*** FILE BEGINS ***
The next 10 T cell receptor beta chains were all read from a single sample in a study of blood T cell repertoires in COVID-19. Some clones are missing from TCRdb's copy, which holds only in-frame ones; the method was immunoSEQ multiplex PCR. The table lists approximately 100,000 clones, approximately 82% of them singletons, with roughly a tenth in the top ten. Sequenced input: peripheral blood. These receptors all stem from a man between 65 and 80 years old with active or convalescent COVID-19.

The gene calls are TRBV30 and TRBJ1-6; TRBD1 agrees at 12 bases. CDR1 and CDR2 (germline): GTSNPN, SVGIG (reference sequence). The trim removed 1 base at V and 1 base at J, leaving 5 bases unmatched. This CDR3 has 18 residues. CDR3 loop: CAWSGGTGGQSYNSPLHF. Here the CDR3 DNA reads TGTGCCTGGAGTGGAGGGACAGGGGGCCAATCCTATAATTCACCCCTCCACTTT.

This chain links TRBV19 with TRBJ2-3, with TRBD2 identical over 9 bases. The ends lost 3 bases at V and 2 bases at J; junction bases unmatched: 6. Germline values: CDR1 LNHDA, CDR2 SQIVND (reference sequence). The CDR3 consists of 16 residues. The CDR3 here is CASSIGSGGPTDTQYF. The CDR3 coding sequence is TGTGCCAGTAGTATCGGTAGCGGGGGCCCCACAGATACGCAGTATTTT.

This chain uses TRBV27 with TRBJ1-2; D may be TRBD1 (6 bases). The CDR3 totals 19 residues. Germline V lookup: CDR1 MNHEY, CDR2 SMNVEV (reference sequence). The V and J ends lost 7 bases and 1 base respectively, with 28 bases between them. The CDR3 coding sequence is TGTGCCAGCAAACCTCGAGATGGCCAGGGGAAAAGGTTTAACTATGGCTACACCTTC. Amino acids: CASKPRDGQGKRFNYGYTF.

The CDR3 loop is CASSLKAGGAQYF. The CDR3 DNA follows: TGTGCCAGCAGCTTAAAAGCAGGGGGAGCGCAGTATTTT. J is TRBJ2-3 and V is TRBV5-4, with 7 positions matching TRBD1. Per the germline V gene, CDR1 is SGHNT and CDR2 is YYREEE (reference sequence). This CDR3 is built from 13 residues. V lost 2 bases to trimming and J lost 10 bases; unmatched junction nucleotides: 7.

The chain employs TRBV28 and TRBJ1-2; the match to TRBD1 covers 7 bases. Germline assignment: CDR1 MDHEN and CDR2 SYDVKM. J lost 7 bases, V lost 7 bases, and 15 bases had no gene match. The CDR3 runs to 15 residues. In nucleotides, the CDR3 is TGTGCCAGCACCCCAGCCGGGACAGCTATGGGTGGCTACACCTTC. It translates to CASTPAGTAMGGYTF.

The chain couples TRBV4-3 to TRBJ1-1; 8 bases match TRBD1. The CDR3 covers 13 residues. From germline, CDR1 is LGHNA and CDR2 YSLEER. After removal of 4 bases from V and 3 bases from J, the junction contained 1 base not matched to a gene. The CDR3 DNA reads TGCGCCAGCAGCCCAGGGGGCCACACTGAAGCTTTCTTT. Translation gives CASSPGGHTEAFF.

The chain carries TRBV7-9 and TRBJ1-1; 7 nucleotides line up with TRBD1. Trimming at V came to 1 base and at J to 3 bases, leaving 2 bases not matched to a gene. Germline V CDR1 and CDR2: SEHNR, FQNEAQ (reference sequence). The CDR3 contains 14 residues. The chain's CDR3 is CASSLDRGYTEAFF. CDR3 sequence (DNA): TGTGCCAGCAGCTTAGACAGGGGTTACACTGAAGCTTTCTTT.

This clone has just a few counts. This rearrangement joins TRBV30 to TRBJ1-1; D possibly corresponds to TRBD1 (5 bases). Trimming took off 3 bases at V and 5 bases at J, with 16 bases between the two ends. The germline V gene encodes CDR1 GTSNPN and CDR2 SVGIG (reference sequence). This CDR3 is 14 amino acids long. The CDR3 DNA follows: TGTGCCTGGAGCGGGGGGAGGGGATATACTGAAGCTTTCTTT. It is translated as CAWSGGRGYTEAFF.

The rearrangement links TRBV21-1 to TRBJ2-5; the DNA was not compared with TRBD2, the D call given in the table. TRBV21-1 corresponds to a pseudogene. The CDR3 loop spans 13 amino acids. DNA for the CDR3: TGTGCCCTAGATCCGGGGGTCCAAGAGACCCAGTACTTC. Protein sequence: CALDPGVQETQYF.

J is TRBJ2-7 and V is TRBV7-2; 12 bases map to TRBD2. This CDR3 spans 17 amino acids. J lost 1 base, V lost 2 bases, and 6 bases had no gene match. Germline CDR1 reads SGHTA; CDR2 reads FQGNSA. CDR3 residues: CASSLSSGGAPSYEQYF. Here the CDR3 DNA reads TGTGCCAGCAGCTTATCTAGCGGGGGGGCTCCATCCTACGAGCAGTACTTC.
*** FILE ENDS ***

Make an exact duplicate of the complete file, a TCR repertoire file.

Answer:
The next 10 T cell receptor beta chains were all read from a single sample in a study of blood T cell repertoires in COVID-19. Some clones are missing from TCRdb's copy, which holds only in-frame ones; the method was immunoSEQ multiplex PCR. The table lists approximately 100,000 clones, approximately 82% of them singletons, with roughly a tenth in the top ten. Sequenced input: peripheral blood. These receptors all stem from a man between 65 and 80 years old with active or convalescent COVID-19.

The gene calls are TRBV30 and TRBJ1-6; TRBD1 agrees at 12 bases. CDR1 and CDR2 (germline): GTSNPN, SVGIG (reference sequence). The trim removed 1 base at V and 1 base at J, leaving 5 bases unmatched. This CDR3 has 18 residues. CDR3 loop: CAWSGGTGGQSYNSPLHF. Here the CDR3 DNA reads TGTGCCTGGAGTGGAGGGACAGGGGGCCAATCCTATAATTCACCCCTCCACTTT.

This chain links TRBV19 with TRBJ2-3, with TRBD2 identical over 9 bases. The ends lost 3 bases at V and 2 bases at J; junction bases unmatched: 6. Germline values: CDR1 LNHDA, CDR2 SQIVND (reference sequence). The CDR3 consists of 16 residues. The CDR3 here is CASSIGSGGPTDTQYF. The CDR3 coding sequence is TGTGCCAGTAGTATCGGTAGCGGGGGCCCCACAGATACGCAGTATTTT.

This chain uses TRBV27 with TRBJ1-2; D may be TRBD1 (6 bases). The CDR3 totals 19 residues. Germline V lookup: CDR1 MNHEY, CDR2 SMNVEV (reference sequence). The V and J ends lost 7 bases and 1 base respectively, with 28 bases between them. The CDR3 coding sequence is TGTGCCAGCAAACCTCGAGATGGCCAGGGGAAAAGGTTTAACTATGGCTACACCTTC. Amino acids: CASKPRDGQGKRFNYGYTF.

The CDR3 loop is CASSLKAGGAQYF. The CDR3 DNA follows: TGTGCCAGCAGCTTAAAAGCAGGGGGAGCGCAGTATTTT. J is TRBJ2-3 and V is TRBV5-4, with 7 positions matching TRBD1. Per the germline V gene, CDR1 is SGHNT and CDR2 is YYREEE (reference sequence). This CDR3 is built from 13 residues. V lost 2 bases to trimming and J lost 10 bases; unmatched junction nucleotides: 7.

The chain employs TRBV28 and TRBJ1-2; the match to TRBD1 covers 7 bases. Germline assignment: CDR1 MDHEN and CDR2 SYDVKM. J lost 7 bases, V lost 7 bases, and 15 bases had no gene match. The CDR3 runs to 15 residues. In nucleotides, the CDR3 is TGTGCCAGCACCCCAGCCGGGACAGCTATGGGTGGCTACACCTTC. It translates to CASTPAGTAMGGYTF.

The chain couples TRBV4-3 to TRBJ1-1; 8 bases match TRBD1. The CDR3 covers 13 residues. From germline, CDR1 is LGHNA and CDR2 YSLEER. After removal of 4 bases from V and 3 bases from J, the junction contained 1 base not matched to a gene. The CDR3 DNA reads TGCGCCAGCAGCCCAGGGGGCCACACTGAAGCTTTCTTT. Translation gives CASSPGGHTEAFF.

The chain carries TRBV7-9 and TRBJ1-1; 7 nucleotides line up with TRBD1. Trimming at V came to 1 base and at J to 3 bases, leaving 2 bases not matched to a gene. Germline V CDR1 and CDR2: SEHNR, FQNEAQ (reference sequence). The CDR3 contains 14 residues. The chain's CDR3 is CASSLDRGYTEAFF. CDR3 sequence (DNA): TGTGCCAGCAGCTTAGACAGGGGTTACACTGAAGCTTTCTTT.

This clone has just a few counts. This rearrangement joins TRBV30 to TRBJ1-1; D possibly corresponds to TRBD1 (5 bases). Trimming took off 3 bases at V and 5 bases at J, with 16 bases between the two ends. The germline V gene encodes CDR1 GTSNPN and CDR2 SVGIG (reference sequence). This CDR3 is 14 amino acids long. The CDR3 DNA follows: TGTGCCTGGAGCGGGGGGAGGGGATATACTGAAGCTTTCTTT. It is translated as CAWSGGRGYTEAFF.

The rearrangement links TRBV21-1 to TRBJ2-5; the DNA was not compared with TRBD2, the D call given in the table. TRBV21-1 corresponds to a pseudogene. The CDR3 loop spans 13 amino acids. DNA for the CDR3: TGTGCCCTAGATCCGGGGGTCCAAGAGACCCAGTACTTC. Protein sequence: CALDPGVQETQYF.

J is TRBJ2-7 and V is TRBV7-2; 12 bases map to TRBD2. This CDR3 spans 17 amino acids. J lost 1 base, V lost 2 bases, and 6 bases had no gene match. Germline CDR1 reads SGHTA; CDR2 reads FQGNSA. CDR3 residues: CASSLSSGGAPSYEQYF. Here the CDR3 DNA reads TGTGCCAGCAGCTTATCTAGCGGGGGGGCTCCATCCTACGAGCAGTACTTC.